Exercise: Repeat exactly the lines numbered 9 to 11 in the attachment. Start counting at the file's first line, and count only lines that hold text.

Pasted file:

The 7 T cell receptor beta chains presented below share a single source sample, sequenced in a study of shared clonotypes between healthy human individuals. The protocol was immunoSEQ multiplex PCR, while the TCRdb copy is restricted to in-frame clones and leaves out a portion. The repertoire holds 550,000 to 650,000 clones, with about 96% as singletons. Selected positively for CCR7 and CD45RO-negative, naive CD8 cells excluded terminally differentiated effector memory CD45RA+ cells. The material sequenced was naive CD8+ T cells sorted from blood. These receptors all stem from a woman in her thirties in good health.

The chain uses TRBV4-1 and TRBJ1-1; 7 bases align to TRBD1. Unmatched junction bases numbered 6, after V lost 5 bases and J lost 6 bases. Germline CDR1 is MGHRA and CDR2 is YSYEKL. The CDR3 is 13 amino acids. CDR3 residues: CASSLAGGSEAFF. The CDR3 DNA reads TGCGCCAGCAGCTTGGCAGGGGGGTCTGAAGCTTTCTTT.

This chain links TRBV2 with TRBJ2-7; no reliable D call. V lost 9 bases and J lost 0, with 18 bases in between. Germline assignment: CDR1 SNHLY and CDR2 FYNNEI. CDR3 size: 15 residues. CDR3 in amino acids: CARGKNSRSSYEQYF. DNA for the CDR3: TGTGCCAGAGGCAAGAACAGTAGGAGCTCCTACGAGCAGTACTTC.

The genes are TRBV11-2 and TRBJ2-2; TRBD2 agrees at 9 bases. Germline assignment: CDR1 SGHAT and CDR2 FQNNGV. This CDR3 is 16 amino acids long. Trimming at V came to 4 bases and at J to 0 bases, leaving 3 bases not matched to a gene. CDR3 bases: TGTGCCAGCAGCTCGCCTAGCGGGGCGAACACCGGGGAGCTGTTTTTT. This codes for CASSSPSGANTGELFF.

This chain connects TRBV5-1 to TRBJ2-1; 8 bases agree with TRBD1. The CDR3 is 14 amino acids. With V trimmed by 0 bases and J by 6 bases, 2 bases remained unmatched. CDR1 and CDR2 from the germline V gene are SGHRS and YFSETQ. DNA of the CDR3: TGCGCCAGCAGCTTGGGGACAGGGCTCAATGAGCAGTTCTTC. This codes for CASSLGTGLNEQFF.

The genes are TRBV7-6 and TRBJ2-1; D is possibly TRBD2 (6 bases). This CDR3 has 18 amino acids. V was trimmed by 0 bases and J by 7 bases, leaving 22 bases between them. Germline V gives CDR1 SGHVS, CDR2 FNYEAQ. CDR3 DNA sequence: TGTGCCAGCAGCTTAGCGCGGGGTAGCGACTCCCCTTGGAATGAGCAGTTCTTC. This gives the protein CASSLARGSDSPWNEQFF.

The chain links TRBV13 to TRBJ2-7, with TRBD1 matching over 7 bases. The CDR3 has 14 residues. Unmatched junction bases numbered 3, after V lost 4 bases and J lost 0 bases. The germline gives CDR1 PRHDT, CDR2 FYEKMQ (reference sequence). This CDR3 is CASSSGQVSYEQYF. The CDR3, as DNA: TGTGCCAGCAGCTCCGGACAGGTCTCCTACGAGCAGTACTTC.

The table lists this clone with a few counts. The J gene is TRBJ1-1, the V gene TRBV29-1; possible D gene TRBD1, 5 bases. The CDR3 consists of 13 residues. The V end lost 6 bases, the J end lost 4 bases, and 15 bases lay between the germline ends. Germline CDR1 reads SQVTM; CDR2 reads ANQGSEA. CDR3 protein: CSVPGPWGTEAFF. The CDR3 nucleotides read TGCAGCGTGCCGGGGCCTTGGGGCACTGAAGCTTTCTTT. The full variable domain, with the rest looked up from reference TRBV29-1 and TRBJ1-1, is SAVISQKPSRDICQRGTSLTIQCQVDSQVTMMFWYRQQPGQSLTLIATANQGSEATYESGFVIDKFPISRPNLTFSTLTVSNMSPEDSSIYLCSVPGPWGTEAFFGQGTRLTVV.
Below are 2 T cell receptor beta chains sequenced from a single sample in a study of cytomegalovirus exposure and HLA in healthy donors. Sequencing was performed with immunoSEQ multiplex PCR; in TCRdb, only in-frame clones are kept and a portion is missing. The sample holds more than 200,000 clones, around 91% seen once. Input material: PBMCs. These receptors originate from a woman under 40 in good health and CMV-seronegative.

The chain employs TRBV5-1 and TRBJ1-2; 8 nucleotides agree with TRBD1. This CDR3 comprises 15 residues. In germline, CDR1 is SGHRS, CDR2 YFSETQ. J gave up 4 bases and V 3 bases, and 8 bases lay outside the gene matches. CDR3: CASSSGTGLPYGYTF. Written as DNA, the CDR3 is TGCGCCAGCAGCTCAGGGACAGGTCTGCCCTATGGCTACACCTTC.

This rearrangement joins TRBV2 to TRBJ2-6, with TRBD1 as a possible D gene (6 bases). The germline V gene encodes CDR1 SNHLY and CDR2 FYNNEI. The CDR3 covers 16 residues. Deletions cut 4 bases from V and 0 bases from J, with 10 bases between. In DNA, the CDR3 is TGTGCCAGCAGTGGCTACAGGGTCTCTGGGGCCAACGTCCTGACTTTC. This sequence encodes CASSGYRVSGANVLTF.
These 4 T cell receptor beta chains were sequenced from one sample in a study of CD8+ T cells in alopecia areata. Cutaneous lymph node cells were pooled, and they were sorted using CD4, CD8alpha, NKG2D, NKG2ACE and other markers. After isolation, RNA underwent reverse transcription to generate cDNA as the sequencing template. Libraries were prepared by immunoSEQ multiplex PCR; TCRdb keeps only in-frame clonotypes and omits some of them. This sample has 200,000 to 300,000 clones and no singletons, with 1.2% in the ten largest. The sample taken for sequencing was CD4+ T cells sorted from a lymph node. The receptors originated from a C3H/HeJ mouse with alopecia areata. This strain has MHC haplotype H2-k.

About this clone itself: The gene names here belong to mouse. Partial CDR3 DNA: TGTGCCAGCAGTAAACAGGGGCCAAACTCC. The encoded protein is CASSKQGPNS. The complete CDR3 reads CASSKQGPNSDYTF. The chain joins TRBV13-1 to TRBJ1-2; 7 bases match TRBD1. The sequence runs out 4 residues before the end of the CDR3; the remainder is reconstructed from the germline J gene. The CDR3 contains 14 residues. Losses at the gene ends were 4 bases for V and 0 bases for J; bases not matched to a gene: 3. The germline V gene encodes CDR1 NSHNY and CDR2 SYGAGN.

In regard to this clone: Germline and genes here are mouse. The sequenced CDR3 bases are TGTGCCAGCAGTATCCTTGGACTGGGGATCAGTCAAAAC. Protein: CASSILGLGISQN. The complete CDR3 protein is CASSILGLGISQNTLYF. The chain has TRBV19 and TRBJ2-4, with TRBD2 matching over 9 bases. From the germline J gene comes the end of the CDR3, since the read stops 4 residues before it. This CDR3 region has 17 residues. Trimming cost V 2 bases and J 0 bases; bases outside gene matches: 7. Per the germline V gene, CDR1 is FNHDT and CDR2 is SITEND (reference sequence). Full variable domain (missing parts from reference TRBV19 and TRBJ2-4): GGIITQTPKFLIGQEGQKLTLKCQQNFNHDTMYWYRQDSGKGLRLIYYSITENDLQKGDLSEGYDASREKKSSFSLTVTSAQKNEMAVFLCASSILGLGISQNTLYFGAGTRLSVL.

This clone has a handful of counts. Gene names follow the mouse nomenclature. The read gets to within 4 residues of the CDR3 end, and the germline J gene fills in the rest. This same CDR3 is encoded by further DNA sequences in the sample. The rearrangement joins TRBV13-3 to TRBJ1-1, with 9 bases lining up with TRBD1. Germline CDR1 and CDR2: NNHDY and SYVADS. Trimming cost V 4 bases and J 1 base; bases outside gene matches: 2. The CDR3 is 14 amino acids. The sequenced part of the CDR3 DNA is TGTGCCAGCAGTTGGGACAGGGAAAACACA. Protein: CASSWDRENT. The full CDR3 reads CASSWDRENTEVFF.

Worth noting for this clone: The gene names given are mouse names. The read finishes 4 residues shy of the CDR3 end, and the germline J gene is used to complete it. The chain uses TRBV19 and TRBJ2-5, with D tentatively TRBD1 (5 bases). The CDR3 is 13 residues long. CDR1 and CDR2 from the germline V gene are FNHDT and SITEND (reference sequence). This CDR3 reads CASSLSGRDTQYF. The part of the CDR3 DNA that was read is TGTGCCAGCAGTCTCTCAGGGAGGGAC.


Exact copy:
Below are 2 T cell receptor beta chains sequenced from a single sample in a study of cytomegalovirus exposure and HLA in healthy donors. Sequencing was performed with immunoSEQ multiplex PCR; in TCRdb, only in-frame clones are kept and a portion is missing. The sample holds more than 200,000 clones, around 91% seen once. Input material: PBMCs. These receptors originate from a woman under 40 in good health and CMV-seronegative.

The chain employs TRBV5-1 and TRBJ1-2; 8 nucleotides agree with TRBD1. This CDR3 comprises 15 residues. In germline, CDR1 is SGHRS, CDR2 YFSETQ. J gave up 4 bases and V 3 bases, and 8 bases lay outside the gene matches. CDR3: CASSSGTGLPYGYTF. Written as DNA, the CDR3 is TGCGCCAGCAGCTCAGGGACAGGTCTGCCCTATGGCTACACCTTC.

This rearrangement joins TRBV2 to TRBJ2-6, with TRBD1 as a possible D gene (6 bases). The germline V gene encodes CDR1 SNHLY and CDR2 FYNNEI. The CDR3 covers 16 residues. Deletions cut 4 bases from V and 0 bases from J, with 10 bases between. In DNA, the CDR3 is TGTGCCAGCAGTGGCTACAGGGTCTCTGGGGCCAACGTCCTGACTTTC. This sequence encodes CASSGYRVSGANVLTF.